What do you consider to be a forward when it comes to a Jürgen Klopp team? I would have written about Alex Oxlade-Chamberlain in last week’s piece about the midfield, for example, but the manager regularly asks him to play as part of the front three. The Fantasy Premier League classes Mohamed Salah as a midfielder, but I don’t think any Liverpool supporter would put him into that bracket. Roberto Firmino is our number nine, but he only scored one goal at Anfield last season and even that was on the final day of the season. Gini Wijnaldum arrived at the club as a number ten but has played pretty much every position apart from that. The point being, it’s not easy to figure out how to talk about the forwards for Liverpool, except to say that whatever system the manager has got them playing has done the job. As a team we scored eighty-five goals in our title-winning campaign, so does it matter how you classify a forward?
🤩 Huge congratulations to Sadio Mané!
— Professional Footballers’ Association (@PFA) August 17, 2020
Regardless of how you classify the players, the reality is we all know Liverpool’s front three. If it’s not Mo Salah, Roberto Firmino and Sadio Mané in the starting line-up then it is a drop-off to whoever comes in. That, more than anything else, is what concerns me heading into the new season. Unlike some, I’m not even remotely willing to write off Takumi Minamino at this stage, given he’s barely had a chance to unpack his boxes whilst coping with learning how a new team works and what the world during a global pandemic will look like. When we played Red Bull Salzburg in the Champions League, he was described as the Pokemon before it develops into Firmino, which is a take that I still think we need to remember. This is a consideration of Liverpool’s forwards for the season ahead, so I won’t be over-thinking Minamino’s place in the squad and will instead be looking at where we can look to strengthen.
There Is No Strength In Depth
The key criticism of Liverpool’s forward line is that the drop-off when any of the ‘traditional’ front three can’t start is just too great. Takumi Minamino’s ability to cover for Roberto Firmino will be most keenly demonstrated in the months ahead, but given that he’s only made ten league appearances and most of those were as a substitute, I’m happy to give him the benefit of the doubt for the time being. The same cannot be said of Divock Origi, who I have described on social media as being a player for moments, not matches. There are vast swathes of Liverpool supporters who would happily see a stand named after Origi, largely thanks to his exploits against Everton, his goals against Barcelona in the 2018-2019 Champions League semi-final and his goal against Spurs in that season’s final of the same competition. The issue I have is that his moments often come when his all-round play has been quite poor.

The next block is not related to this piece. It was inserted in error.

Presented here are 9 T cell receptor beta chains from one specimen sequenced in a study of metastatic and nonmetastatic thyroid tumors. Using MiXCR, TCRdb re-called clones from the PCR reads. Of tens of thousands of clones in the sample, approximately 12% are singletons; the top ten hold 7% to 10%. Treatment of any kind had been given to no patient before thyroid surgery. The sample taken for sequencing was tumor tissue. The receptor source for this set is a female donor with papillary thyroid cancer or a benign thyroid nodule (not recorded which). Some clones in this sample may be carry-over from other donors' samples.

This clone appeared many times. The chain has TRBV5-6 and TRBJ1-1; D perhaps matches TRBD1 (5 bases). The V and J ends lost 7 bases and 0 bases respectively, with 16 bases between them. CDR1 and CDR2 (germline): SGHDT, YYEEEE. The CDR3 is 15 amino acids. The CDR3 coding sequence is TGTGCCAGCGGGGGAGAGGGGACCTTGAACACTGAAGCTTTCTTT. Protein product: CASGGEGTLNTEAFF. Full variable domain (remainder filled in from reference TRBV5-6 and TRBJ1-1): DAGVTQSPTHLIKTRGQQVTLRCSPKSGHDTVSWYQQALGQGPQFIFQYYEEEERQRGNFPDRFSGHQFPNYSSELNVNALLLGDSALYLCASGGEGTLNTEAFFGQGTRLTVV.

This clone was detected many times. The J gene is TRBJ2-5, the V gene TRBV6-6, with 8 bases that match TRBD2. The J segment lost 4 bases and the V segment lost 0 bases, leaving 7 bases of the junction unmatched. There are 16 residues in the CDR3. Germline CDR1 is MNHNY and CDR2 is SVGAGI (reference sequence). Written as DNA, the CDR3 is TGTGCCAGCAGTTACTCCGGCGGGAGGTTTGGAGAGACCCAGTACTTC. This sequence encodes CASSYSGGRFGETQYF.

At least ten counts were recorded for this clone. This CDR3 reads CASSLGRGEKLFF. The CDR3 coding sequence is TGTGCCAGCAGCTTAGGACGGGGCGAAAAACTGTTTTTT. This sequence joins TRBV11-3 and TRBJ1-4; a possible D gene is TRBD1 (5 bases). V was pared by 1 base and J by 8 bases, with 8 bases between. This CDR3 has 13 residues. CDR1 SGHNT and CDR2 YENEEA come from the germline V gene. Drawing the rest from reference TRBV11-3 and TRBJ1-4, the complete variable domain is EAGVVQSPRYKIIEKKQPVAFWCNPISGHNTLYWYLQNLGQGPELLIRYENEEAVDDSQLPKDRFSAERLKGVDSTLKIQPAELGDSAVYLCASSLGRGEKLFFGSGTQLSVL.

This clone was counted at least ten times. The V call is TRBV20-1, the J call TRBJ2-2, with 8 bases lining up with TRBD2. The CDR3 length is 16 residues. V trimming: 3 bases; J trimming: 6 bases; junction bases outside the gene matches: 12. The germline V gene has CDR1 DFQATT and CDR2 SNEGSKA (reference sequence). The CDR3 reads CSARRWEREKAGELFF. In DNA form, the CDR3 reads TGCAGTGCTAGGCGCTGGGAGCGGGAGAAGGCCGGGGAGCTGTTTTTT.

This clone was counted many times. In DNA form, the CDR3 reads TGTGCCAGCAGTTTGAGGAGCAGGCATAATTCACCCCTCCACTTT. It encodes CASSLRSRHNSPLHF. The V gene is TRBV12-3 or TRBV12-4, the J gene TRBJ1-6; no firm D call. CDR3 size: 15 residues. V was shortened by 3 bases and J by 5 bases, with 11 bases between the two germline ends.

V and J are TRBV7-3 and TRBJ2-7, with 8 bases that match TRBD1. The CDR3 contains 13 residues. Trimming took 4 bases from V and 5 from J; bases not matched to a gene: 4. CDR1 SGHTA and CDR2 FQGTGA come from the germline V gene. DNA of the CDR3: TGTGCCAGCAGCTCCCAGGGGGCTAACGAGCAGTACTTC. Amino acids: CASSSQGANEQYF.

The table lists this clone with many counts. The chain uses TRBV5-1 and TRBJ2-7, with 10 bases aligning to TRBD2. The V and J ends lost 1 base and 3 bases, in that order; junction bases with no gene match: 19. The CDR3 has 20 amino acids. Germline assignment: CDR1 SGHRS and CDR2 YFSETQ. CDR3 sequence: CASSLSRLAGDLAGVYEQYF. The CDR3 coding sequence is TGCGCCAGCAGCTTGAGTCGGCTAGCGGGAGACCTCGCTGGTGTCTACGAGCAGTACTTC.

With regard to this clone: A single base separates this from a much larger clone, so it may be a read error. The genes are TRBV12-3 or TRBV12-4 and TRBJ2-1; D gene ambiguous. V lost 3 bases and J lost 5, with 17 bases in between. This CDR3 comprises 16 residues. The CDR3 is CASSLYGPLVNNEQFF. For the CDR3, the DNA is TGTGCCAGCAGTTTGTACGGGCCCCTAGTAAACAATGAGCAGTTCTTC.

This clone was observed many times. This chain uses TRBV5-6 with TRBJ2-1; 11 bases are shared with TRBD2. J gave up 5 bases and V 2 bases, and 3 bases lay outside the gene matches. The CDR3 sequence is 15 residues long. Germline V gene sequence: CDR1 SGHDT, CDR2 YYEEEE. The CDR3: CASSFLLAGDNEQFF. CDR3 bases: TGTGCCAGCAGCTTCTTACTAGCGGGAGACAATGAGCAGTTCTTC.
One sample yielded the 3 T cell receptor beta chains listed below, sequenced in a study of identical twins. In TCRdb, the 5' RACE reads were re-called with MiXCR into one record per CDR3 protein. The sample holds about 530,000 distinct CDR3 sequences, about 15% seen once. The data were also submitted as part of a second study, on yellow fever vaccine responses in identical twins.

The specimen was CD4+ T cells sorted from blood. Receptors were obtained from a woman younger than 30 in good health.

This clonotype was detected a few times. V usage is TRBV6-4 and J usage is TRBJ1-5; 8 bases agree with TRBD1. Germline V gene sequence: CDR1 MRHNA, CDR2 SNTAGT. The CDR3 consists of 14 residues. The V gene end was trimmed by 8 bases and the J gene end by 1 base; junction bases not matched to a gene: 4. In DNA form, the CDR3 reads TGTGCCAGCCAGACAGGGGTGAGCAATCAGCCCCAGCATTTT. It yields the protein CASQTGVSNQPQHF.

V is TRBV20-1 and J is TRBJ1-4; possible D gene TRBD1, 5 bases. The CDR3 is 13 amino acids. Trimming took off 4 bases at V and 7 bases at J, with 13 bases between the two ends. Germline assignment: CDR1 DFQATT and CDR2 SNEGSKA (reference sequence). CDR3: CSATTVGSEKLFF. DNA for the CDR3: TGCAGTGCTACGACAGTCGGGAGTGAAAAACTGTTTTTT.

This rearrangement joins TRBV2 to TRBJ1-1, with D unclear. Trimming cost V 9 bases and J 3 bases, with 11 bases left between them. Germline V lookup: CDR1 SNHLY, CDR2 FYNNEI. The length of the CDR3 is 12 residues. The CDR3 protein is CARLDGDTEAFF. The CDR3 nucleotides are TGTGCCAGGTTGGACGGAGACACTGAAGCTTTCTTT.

— Rhian Brewster (@RhianBrewster9) August 16, 2020
Don’t get me wrong, I don’t think he’s a bad footballer. If the likes of Aston Villa were to sign him this summer then I’d be putting him straight into my Fantasy Football team because I think he’ll get twenty plus goals if he’s played as a conventional striker. The issue is that we aren’t going to use him like that and he is too often found wanting when he plays on the left. I’m far more interested to see what Rhian Brewster can do during pre-season and I’d far rather see him kept around and Origi sold or sent on loan than the other way around. What Brewster lacks in experience he makes up for in fitting our style of play better, being much more likely to come in and do a job as part of the team than the Belgian will. Some people will always be about the numbers and on that front Origi doesn’t disappoint, but Jürgen Klopp has built his success at Anfield on the team, for which Origi is a square peg trying to fit into a round hole.
We Need A Reinforcement
The talk at the moment is that Rhian Brewster will be given a chance to prove himself during pre-season, with a number of teams sniffing round and looking for a loan. What happens from here will depend on what Jürgen Klopp thinks is best for the twenty-year-old’s development. Will he get the game time to mean it’s worth keeping him around? Or will a loan at an exciting Premier League club be more likely to see him grow into the sort of player that we need? Whether we like it or not, there are still question marks over him and Takumi Minamino, with Divock Origi not being up-to-scratch as far as I’m concerned. Add into that the fact that I really dislike seeing either of Xherdan Shaqiri or Alex Oxlade-Chamberlain playing in the front three combined with the manager’s seeming reluctance to mix up the formation and you can see why bringing some else in is really important this summer.
— Sumit Haldar (At 🏠) (@Sumwitter) August 17, 2020
Could that come in the form of Ismaïla Sarr? He’s a player that we’re being strongly linked with this summer and would definitely tick a few boxes. We know that he’s friendly with Sadio Mané and that the Reds love buying players from relegated clubs, so it wouldn’t be the most surprising move there’s ever been. Regardless, for me it’s important that we bring in someone that can offer us cover in the final third and I obviously trust Michael Edwards and company to figure out the best balance of budget and desirable skills on that front. It’s not that I think our current front three isn’t good enough and that’s why I want cover, but rather that the games are going to come thick and fast once the season gets underway and the ability to give one of them a break to take the pressure off could be all the difference as we look to defend our title. Salah, Mané, Firmino, Minamino and Sarr as the main lads with Brewster in reserve would do me very nicely.